Jack Drey ‘24 (biological sciences) was funded through a Kellogg/Kroc Undergraduate Research Grant to travel to Kenya to work on his project, “From Stress to Success: Analyzing the Role of Mentorship & Mental Health Training in Overcoming Barriers to Girls’ Education in Kisumu, Kenya”.


In the past two weeks I have been able to make considerable progress on my research project. Though we had to begin venturing to schools farther away than in the first couple of weeks, I was able to complete 16 more interviews with teachers and principals at various schools, as well as a few with parents who we visited on the way to and from a couple of the schools. Traveling to schools that were farther away gave me more of an opportunity to experience Kenyan public transportation. To several of the schools we boarded vans packed full of people in several rows, which stopped at random to pick people up on the sides of the road, which was definitely a new and interesting experience compared to public transportation in the United States. Throughout the interviews I have begun to pick up on patterns and trends in the answers that I believe could be helpful in addressing my research question. I have also begun the work of transcribing some of the interviews, which, though time consuming, has been a great opportunity to review the answers and content that I received in these interviews. I think I am in a very good spot for wrapping up my field research in the last two weeks of my time here, as I have already made plans to meet with and interview at least six of the mentors who help the organization during the mentorship program over the final two weeks, as well as the founder and director of the program. Additionally, I hope to speak to a couple more parents and continue in the beginning stages of analysis. This will give me a good amount of information from teachers, mentors, and parents which will allow me to address my research question.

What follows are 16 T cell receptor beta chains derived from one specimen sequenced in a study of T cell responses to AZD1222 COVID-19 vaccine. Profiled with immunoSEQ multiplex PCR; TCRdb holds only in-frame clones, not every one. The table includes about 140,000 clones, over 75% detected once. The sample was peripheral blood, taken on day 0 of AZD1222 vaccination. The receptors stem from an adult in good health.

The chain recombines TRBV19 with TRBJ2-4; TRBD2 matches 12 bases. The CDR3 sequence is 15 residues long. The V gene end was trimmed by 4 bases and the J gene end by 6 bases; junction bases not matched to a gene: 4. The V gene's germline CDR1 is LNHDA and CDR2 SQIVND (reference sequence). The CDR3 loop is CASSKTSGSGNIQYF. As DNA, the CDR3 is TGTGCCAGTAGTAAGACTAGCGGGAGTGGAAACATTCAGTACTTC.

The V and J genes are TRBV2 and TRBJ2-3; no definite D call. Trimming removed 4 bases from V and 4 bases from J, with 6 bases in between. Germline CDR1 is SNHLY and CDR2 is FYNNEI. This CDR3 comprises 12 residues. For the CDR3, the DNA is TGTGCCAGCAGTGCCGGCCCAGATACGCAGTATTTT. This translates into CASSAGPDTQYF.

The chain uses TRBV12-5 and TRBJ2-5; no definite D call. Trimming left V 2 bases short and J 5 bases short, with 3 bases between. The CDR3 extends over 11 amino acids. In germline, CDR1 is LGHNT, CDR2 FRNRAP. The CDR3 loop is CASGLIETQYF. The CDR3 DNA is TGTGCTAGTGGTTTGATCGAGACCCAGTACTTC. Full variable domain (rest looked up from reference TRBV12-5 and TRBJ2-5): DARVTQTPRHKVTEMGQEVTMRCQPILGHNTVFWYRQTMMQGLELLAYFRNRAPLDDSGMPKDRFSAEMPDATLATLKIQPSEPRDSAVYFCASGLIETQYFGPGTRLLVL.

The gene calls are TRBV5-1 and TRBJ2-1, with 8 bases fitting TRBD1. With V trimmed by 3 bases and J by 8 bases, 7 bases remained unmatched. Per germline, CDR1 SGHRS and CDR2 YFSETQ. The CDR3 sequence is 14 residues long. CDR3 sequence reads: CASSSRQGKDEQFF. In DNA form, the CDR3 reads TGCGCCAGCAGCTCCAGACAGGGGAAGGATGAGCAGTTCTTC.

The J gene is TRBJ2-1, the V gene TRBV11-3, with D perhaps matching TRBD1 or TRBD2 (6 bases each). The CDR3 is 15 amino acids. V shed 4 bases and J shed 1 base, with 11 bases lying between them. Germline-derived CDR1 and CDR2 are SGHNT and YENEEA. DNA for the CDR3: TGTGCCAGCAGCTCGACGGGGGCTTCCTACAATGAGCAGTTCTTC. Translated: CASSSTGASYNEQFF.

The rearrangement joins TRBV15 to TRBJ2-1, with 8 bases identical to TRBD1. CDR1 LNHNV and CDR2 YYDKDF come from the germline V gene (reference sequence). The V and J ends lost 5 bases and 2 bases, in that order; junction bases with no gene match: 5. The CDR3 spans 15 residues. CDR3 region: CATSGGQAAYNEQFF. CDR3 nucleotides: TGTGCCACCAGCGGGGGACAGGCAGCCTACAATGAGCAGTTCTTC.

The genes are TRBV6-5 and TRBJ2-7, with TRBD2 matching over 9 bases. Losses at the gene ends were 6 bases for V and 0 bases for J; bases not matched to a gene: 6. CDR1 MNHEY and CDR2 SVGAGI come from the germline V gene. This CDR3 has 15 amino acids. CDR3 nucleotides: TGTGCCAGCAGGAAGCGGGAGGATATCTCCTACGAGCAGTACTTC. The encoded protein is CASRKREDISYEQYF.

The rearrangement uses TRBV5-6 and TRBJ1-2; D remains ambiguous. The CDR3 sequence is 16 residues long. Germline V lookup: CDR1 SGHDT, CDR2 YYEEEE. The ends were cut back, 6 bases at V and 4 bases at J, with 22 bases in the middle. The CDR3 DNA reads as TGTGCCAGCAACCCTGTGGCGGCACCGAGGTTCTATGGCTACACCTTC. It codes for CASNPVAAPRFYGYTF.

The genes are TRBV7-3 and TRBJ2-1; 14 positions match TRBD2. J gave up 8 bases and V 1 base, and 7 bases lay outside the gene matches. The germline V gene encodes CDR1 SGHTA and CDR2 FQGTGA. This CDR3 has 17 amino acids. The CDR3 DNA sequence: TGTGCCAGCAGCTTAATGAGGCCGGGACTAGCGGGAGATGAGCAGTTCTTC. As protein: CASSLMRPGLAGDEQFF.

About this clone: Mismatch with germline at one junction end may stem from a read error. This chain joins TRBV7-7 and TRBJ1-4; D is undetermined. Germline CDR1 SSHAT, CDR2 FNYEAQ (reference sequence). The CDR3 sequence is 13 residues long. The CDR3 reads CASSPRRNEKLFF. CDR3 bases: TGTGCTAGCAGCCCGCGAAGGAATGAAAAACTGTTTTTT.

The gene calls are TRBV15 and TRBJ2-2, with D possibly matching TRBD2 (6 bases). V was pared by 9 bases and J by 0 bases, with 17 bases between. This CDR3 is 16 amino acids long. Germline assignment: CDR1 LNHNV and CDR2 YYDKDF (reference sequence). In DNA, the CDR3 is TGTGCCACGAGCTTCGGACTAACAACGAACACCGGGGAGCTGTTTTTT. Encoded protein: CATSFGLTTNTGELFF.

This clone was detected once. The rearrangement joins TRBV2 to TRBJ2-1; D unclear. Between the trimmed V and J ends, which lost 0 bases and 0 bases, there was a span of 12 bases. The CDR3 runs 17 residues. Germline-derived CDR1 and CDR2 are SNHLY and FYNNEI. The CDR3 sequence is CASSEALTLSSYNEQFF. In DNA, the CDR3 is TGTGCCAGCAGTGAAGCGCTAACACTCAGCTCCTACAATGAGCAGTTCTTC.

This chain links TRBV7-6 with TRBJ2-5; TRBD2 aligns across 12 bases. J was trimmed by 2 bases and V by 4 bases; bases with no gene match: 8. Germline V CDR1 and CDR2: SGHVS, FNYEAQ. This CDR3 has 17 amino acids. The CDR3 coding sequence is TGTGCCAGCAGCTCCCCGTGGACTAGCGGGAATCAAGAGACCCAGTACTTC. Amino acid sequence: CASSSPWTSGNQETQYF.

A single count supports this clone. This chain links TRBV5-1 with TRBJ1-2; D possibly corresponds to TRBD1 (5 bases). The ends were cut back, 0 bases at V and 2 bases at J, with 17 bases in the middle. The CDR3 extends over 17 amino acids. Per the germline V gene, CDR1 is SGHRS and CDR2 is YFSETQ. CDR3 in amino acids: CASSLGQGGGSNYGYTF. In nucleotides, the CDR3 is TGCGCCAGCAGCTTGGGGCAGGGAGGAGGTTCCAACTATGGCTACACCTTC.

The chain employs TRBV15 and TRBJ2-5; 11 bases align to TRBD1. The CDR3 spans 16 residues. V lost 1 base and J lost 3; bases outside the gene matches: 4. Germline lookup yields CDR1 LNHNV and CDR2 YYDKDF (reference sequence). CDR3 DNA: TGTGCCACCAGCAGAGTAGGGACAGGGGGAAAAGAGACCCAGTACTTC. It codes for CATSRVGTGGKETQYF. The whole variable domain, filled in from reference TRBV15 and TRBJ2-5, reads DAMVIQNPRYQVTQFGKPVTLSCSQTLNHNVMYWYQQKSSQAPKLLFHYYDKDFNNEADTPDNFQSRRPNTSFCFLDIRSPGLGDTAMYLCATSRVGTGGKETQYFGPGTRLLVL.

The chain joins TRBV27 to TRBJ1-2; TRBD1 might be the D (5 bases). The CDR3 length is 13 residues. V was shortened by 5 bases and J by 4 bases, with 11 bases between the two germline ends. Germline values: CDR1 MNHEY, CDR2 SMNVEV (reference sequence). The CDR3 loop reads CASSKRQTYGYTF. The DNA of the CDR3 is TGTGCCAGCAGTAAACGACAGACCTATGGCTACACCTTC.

In addition to completing my research interviews, I have also been able to continue experiencing Kenyan life, as well as learning some about Kenyan history and politics. Dr. Juliana, the director of the Rusalia Resource Foundation, invited me to a dinner out at her home in her village where I was able to meet several other doctors with whom she went to medical school in Kenya. It was very interesting to hear their stories from medical school and about growing up in the area, especially because of my interest in pursuing a career in medicine someday. Linus also took me to stay a night out at his family’s homestead out in his village. I was able to enjoy a large amount of Kenyan tea, and a homemade meal from his mom and sister. I was able to see how families still follow the same layout as in traditional Luo homesteads to decide where wives and children build their houses on the homestead. For example, the house that is centered when entering the homestead is for the first wife, with any other wives alternating on either side of it. Similarly, each son builds a house on either side of the entrance of the homestead, alternating from oldest to youngest.

During a visit to one of the schools we were also able to visit the former home of Kenya’s first vice president, Jaramogi Oginga Odinga, which now features his mausoleum and a museum dedicated to him. This granted me another opportunity to learn more about the political history of Kenya. Further, another of the schools was close to the former house of Barack Obama’s grandmother, which we were also able to visit. On Saturday, Linus’ church group hosted a celebration for St. Paul at his house. I was invited to join, and while mass was almost completely in Luo, limiting my understanding, it was wonderful to try more Kenyan foods. Linus also showed me how to make ugali, by boiling water and adding in maize flour while stirring. I am looking forward to attempting to make it at home for my family.